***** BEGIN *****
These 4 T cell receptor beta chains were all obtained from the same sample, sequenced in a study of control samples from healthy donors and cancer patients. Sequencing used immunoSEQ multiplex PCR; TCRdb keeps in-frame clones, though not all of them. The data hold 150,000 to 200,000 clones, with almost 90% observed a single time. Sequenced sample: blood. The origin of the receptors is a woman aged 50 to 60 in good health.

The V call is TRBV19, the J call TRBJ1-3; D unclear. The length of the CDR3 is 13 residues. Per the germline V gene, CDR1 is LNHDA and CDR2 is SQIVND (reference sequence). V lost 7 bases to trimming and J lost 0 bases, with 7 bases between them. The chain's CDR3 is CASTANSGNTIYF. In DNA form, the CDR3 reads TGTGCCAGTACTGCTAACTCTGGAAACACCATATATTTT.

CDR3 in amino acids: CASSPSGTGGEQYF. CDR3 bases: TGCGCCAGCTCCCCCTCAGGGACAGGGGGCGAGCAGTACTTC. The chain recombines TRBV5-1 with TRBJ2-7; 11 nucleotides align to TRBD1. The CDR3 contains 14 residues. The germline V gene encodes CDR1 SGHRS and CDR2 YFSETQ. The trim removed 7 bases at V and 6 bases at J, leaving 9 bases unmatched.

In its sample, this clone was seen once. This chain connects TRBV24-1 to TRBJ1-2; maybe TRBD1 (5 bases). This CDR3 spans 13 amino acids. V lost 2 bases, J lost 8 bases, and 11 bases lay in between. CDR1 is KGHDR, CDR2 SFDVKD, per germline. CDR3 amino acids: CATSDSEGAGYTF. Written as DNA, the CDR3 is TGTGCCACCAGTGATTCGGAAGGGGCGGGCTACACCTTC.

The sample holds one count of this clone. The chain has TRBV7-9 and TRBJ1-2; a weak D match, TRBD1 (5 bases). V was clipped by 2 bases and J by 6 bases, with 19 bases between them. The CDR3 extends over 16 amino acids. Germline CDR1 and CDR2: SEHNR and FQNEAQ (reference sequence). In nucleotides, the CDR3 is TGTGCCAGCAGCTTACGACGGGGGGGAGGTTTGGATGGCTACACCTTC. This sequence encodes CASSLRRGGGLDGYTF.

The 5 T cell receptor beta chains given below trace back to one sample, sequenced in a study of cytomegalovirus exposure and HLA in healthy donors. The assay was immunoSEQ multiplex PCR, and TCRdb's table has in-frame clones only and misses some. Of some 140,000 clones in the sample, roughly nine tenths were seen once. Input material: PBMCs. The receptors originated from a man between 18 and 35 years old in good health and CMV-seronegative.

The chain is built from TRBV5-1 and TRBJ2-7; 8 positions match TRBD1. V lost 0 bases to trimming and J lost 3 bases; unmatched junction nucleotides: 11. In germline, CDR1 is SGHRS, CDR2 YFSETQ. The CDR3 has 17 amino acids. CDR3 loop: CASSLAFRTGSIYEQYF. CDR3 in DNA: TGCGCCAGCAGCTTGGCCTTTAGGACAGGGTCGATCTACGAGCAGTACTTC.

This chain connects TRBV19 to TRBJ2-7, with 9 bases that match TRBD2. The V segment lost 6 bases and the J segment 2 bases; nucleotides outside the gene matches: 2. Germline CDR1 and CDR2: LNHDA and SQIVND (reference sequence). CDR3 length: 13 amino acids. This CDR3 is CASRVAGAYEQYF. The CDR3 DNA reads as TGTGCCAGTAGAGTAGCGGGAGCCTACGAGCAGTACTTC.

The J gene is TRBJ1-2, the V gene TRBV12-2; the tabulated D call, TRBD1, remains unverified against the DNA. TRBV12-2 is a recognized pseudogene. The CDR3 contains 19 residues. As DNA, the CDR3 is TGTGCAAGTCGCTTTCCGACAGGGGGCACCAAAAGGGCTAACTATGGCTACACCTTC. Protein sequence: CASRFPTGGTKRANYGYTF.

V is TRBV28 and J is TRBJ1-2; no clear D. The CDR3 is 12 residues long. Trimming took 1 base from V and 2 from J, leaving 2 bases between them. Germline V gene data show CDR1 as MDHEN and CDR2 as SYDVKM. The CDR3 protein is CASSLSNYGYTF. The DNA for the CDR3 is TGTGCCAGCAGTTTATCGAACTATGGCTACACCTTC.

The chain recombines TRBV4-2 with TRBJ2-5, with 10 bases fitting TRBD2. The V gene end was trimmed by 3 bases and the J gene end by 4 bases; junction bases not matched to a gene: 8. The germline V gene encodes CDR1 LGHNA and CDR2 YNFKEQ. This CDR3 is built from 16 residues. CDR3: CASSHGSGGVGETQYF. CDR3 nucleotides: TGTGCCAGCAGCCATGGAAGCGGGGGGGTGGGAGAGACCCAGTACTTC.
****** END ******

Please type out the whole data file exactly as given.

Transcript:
These 4 T cell receptor beta chains were all obtained from the same sample, sequenced in a study of control samples from healthy donors and cancer patients. Sequencing used immunoSEQ multiplex PCR; TCRdb keeps in-frame clones, though not all of them. The data hold 150,000 to 200,000 clones, with almost 90% observed a single time. Sequenced sample: blood. The origin of the receptors is a woman aged 50 to 60 in good health.

The V call is TRBV19, the J call TRBJ1-3; D unclear. The length of the CDR3 is 13 residues. Per the germline V gene, CDR1 is LNHDA and CDR2 is SQIVND (reference sequence). V lost 7 bases to trimming and J lost 0 bases, with 7 bases between them. The chain's CDR3 is CASTANSGNTIYF. In DNA form, the CDR3 reads TGTGCCAGTACTGCTAACTCTGGAAACACCATATATTTT.

CDR3 in amino acids: CASSPSGTGGEQYF. CDR3 bases: TGCGCCAGCTCCCCCTCAGGGACAGGGGGCGAGCAGTACTTC. The chain recombines TRBV5-1 with TRBJ2-7; 11 nucleotides align to TRBD1. The CDR3 contains 14 residues. The germline V gene encodes CDR1 SGHRS and CDR2 YFSETQ. The trim removed 7 bases at V and 6 bases at J, leaving 9 bases unmatched.

In its sample, this clone was seen once. This chain connects TRBV24-1 to TRBJ1-2; maybe TRBD1 (5 bases). This CDR3 spans 13 amino acids. V lost 2 bases, J lost 8 bases, and 11 bases lay in between. CDR1 is KGHDR, CDR2 SFDVKD, per germline. CDR3 amino acids: CATSDSEGAGYTF. Written as DNA, the CDR3 is TGTGCCACCAGTGATTCGGAAGGGGCGGGCTACACCTTC.

The sample holds one count of this clone. The chain has TRBV7-9 and TRBJ1-2; a weak D match, TRBD1 (5 bases). V was clipped by 2 bases and J by 6 bases, with 19 bases between them. The CDR3 extends over 16 amino acids. Germline CDR1 and CDR2: SEHNR and FQNEAQ (reference sequence). In nucleotides, the CDR3 is TGTGCCAGCAGCTTACGACGGGGGGGAGGTTTGGATGGCTACACCTTC. This sequence encodes CASSLRRGGGLDGYTF.

The 5 T cell receptor beta chains given below trace back to one sample, sequenced in a study of cytomegalovirus exposure and HLA in healthy donors. The assay was immunoSEQ multiplex PCR, and TCRdb's table has in-frame clones only and misses some. Of some 140,000 clones in the sample, roughly nine tenths were seen once. Input material: PBMCs. The receptors originated from a man between 18 and 35 years old in good health and CMV-seronegative.

The chain is built from TRBV5-1 and TRBJ2-7; 8 positions match TRBD1. V lost 0 bases to trimming and J lost 3 bases; unmatched junction nucleotides: 11. In germline, CDR1 is SGHRS, CDR2 YFSETQ. The CDR3 has 17 amino acids. CDR3 loop: CASSLAFRTGSIYEQYF. CDR3 in DNA: TGCGCCAGCAGCTTGGCCTTTAGGACAGGGTCGATCTACGAGCAGTACTTC.

This chain connects TRBV19 to TRBJ2-7, with 9 bases that match TRBD2. The V segment lost 6 bases and the J segment 2 bases; nucleotides outside the gene matches: 2. Germline CDR1 and CDR2: LNHDA and SQIVND (reference sequence). CDR3 length: 13 amino acids. This CDR3 is CASRVAGAYEQYF. The CDR3 DNA reads as TGTGCCAGTAGAGTAGCGGGAGCCTACGAGCAGTACTTC.

The J gene is TRBJ1-2, the V gene TRBV12-2; the tabulated D call, TRBD1, remains unverified against the DNA. TRBV12-2 is a recognized pseudogene. The CDR3 contains 19 residues. As DNA, the CDR3 is TGTGCAAGTCGCTTTCCGACAGGGGGCACCAAAAGGGCTAACTATGGCTACACCTTC. Protein sequence: CASRFPTGGTKRANYGYTF.

V is TRBV28 and J is TRBJ1-2; no clear D. The CDR3 is 12 residues long. Trimming took 1 base from V and 2 from J, leaving 2 bases between them. Germline V gene data show CDR1 as MDHEN and CDR2 as SYDVKM. The CDR3 protein is CASSLSNYGYTF. The DNA for the CDR3 is TGTGCCAGCAGTTTATCGAACTATGGCTACACCTTC.

The chain recombines TRBV4-2 with TRBJ2-5, with 10 bases fitting TRBD2. The V gene end was trimmed by 3 bases and the J gene end by 4 bases; junction bases not matched to a gene: 8. The germline V gene encodes CDR1 LGHNA and CDR2 YNFKEQ. This CDR3 is built from 16 residues. CDR3: CASSHGSGGVGETQYF. CDR3 nucleotides: TGTGCCAGCAGCCATGGAAGCGGGGGGGTGGGAGAGACCCAGTACTTC.